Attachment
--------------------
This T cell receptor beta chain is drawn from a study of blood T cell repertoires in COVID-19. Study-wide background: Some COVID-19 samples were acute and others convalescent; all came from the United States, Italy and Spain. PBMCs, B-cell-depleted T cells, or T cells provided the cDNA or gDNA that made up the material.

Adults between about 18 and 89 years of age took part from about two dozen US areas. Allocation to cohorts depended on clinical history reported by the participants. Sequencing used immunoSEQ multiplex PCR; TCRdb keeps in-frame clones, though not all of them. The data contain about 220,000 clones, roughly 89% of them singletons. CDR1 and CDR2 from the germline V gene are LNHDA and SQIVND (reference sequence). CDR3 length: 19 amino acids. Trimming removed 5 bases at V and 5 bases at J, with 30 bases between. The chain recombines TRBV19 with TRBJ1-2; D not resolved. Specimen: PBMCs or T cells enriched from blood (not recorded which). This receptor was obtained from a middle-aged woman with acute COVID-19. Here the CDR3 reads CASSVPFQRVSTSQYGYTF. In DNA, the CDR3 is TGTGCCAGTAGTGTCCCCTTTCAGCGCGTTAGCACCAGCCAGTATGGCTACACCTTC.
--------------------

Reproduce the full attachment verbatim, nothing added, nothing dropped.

This T cell receptor beta chain is drawn from a study of blood T cell repertoires in COVID-19. Study-wide background: Some COVID-19 samples were acute and others convalescent; all came from the United States, Italy and Spain. PBMCs, B-cell-depleted T cells, or T cells provided the cDNA or gDNA that made up the material.

Adults between about 18 and 89 years of age took part from about two dozen US areas. Allocation to cohorts depended on clinical history reported by the participants. Sequencing used immunoSEQ multiplex PCR; TCRdb keeps in-frame clones, though not all of them. The data contain about 220,000 clones, roughly 89% of them singletons. CDR1 and CDR2 from the germline V gene are LNHDA and SQIVND (reference sequence). CDR3 length: 19 amino acids. Trimming removed 5 bases at V and 5 bases at J, with 30 bases between. The chain recombines TRBV19 with TRBJ1-2; D not resolved. Specimen: PBMCs or T cells enriched from blood (not recorded which). This receptor was obtained from a middle-aged woman with acute COVID-19. Here the CDR3 reads CASSVPFQRVSTSQYGYTF. In DNA, the CDR3 is TGTGCCAGTAGTGTCCCCTTTCAGCGCGTTAGCACCAGCCAGTATGGCTACACCTTC.